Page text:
Case closed…”Hush up, TFN. You only desire the ‘microphone’ so that you can impress your board of directors and those liberals who contribute money to your organization. You care nothing about the health and well-being of our Texas school children. You do not want to give them the right to raise their hands and discuss the weaknesses of evolution. You are not authorities on education issues but only seek to indoctrinate children instead of educate them.”

Donna Garner



Retired Baylor professor defends biology textbook reviews

Posted: Sunday, September 15, 2013 12:01 am |Updated: 1:10 am, Sun Sep 15, 2013.


Excerpts from this article:

…Walter Bradley, a retired engineering professor[at Baylor University], has been named in numerous Texas Freedom Network press releases about the textbook reviews, which have in turn been cited by The Washington Post and Slate, among other media outlets…

Bradley said he thinks Texas schoolchildren should have textbooks that address what scientists have evidence to support, but nothing more. He said there is not sufficient data to conclude with certainty how life originated.

“The origin of life has philosophical and theological implications, so people on both sides like to claim more than is justified,” Bradley said. “It’s OK to say we don’t know what we don’t know.”

But Dan Quinn, communications director for the Texas Freedom Network, said the scientific theory that life originated millions of years ago through a series of chemical events is the best explanation scientists have, is supported by evidence and is accepted by most scientists.

… Quinn said, “The effort by folks who oppose evolution is to pressure publishers into weakening instruction on the subject so they can suggest to students it’s not as definitive as it is.”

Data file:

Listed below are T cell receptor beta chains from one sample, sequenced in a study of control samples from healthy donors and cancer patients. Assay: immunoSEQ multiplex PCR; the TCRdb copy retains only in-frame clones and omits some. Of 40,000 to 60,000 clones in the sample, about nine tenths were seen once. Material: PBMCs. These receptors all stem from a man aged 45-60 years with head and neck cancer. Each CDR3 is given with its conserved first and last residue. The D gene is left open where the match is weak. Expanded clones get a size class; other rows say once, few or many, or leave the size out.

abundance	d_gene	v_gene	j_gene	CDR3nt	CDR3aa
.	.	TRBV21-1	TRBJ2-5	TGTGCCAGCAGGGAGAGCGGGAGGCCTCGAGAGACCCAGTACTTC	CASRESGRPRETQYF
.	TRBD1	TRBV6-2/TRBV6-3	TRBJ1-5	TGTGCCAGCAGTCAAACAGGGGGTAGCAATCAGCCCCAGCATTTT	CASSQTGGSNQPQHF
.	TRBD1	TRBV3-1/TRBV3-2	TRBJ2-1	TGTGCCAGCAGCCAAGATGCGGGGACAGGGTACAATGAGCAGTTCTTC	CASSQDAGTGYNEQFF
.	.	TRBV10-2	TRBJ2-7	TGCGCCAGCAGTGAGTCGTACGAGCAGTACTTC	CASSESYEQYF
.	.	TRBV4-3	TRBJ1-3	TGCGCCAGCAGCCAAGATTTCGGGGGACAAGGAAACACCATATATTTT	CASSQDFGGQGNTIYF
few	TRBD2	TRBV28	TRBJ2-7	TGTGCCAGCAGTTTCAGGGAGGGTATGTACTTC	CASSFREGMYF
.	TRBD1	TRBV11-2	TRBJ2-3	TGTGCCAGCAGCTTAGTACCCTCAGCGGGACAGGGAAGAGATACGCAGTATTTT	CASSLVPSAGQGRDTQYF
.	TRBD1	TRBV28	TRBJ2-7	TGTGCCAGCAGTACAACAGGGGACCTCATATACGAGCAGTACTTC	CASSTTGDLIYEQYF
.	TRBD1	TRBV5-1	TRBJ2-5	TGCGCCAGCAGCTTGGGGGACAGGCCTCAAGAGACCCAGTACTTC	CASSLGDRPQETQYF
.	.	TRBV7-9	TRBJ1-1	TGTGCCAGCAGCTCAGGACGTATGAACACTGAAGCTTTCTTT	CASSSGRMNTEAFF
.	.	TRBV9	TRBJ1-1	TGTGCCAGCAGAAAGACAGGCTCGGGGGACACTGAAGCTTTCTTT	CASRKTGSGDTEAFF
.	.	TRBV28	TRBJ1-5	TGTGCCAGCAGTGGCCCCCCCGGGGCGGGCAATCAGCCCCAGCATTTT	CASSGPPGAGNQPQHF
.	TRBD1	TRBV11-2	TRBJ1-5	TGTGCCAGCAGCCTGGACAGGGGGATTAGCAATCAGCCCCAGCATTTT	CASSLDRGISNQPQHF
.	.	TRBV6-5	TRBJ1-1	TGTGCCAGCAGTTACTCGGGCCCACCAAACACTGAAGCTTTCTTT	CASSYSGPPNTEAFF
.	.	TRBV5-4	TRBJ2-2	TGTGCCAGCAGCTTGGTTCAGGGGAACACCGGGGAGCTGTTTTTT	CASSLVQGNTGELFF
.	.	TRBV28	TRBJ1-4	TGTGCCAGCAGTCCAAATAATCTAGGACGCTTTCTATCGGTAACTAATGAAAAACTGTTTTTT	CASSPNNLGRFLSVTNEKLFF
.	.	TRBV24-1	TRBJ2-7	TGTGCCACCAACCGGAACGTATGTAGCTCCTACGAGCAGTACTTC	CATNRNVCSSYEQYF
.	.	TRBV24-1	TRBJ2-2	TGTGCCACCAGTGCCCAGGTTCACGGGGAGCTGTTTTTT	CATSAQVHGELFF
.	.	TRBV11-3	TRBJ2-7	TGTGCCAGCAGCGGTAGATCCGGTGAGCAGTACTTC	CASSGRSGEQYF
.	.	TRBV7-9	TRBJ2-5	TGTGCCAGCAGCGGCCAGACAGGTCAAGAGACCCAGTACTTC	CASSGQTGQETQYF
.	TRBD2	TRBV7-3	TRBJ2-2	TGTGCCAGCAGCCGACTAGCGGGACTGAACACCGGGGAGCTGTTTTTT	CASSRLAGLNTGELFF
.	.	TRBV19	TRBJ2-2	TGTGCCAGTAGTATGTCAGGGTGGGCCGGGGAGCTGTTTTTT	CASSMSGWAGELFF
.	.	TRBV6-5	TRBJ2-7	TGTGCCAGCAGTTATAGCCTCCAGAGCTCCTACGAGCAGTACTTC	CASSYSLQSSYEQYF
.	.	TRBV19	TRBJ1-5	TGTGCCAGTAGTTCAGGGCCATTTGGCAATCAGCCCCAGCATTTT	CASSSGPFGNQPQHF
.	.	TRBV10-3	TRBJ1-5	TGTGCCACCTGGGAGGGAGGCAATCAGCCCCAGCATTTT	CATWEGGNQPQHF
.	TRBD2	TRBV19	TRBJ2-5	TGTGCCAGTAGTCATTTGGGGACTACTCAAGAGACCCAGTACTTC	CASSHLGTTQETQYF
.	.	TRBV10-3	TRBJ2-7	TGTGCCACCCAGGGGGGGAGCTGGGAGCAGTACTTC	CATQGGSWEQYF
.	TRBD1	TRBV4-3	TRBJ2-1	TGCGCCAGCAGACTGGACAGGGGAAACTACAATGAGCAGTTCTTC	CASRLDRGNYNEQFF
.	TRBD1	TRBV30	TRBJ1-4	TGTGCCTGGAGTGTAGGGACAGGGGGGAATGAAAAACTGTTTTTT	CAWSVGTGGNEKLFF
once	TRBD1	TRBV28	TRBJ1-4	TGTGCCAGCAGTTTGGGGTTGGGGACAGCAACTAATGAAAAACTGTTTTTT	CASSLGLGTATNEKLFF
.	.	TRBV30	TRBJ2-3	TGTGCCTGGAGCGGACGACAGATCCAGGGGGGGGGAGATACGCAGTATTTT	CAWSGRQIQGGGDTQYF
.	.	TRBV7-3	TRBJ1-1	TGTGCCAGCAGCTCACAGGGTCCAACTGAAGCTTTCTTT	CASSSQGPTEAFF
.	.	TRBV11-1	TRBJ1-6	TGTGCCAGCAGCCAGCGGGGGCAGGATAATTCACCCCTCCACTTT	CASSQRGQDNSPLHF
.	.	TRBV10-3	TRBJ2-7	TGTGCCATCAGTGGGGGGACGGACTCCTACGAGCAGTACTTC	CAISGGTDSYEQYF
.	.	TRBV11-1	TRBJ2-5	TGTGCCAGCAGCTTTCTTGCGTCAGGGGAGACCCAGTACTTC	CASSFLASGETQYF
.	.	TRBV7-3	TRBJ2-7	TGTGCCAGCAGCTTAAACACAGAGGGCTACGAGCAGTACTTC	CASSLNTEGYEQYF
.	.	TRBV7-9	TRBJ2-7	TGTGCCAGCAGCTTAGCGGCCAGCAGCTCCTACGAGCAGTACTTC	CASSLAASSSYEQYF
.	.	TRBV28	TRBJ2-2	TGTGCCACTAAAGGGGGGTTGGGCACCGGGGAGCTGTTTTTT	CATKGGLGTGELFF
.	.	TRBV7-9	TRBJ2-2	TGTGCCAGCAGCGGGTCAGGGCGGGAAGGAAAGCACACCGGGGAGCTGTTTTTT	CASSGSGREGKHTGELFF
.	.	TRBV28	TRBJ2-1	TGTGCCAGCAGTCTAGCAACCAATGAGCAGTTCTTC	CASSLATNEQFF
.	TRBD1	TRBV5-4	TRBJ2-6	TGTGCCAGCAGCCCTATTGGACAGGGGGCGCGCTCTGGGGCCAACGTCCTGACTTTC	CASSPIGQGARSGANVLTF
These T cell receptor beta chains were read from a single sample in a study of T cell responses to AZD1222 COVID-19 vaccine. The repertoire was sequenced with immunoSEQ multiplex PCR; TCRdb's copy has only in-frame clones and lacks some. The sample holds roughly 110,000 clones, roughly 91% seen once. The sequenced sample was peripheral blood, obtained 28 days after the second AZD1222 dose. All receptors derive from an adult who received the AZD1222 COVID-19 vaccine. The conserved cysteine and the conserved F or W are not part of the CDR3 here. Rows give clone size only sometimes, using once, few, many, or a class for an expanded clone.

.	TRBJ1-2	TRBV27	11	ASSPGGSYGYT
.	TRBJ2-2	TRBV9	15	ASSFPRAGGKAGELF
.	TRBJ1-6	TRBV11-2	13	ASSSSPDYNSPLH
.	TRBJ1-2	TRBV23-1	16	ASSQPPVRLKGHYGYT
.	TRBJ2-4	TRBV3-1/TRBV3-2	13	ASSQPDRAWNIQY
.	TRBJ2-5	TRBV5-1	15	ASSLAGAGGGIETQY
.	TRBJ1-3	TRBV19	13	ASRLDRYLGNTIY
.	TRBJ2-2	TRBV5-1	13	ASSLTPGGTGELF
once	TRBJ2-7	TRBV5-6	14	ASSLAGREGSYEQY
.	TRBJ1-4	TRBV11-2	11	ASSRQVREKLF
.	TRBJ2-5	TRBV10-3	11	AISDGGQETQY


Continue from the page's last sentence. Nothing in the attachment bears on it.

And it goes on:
Bradley said he is “ambivalent” toward evolution.

“Some people believe random mutation and natural selection are sufficiently robust as creative processes to account for the wide variety of plant and animal life that we see today,” Bradley said. “But I think it remains to be demonstrated that it can account for everything, though it does account for many things.”

Quinn pointed out that Bradley does not have a background in biology, and there are many qualified biologists who could do a better job of assessing biology instruction.

“Publishers have to prove that their textbooks got it right to people who aren’t even biologists,” Quinn said.

Bradley said his background in material science relates to the origins of life. He has studied polymers extensively, and is familiar with fundamental physics and chemistry, much of which overlaps with biology, and especially the science behind the origins of life, he said.

…He said the advisory panel was charged with assessing whether the biology textbooks met the Texas Essential Knowledge and Skills standards…

Bradley said the panel’s recommendations went through a series of checks before they were submitted to the State Board of Education. Bradley evaluated one textbook in depth of the 15 that were submitted, and fellow reviewers did the same. Then, at a meeting in Austin, the reviewers split into groups and examined the evaluations.

“The SBOE has tried to make it an unbiased process,” Bradley said. “For people to act hysterical is not rational.”

The SBOE will have a public hearing Tuesday concerning the textbooks.

Donna Garner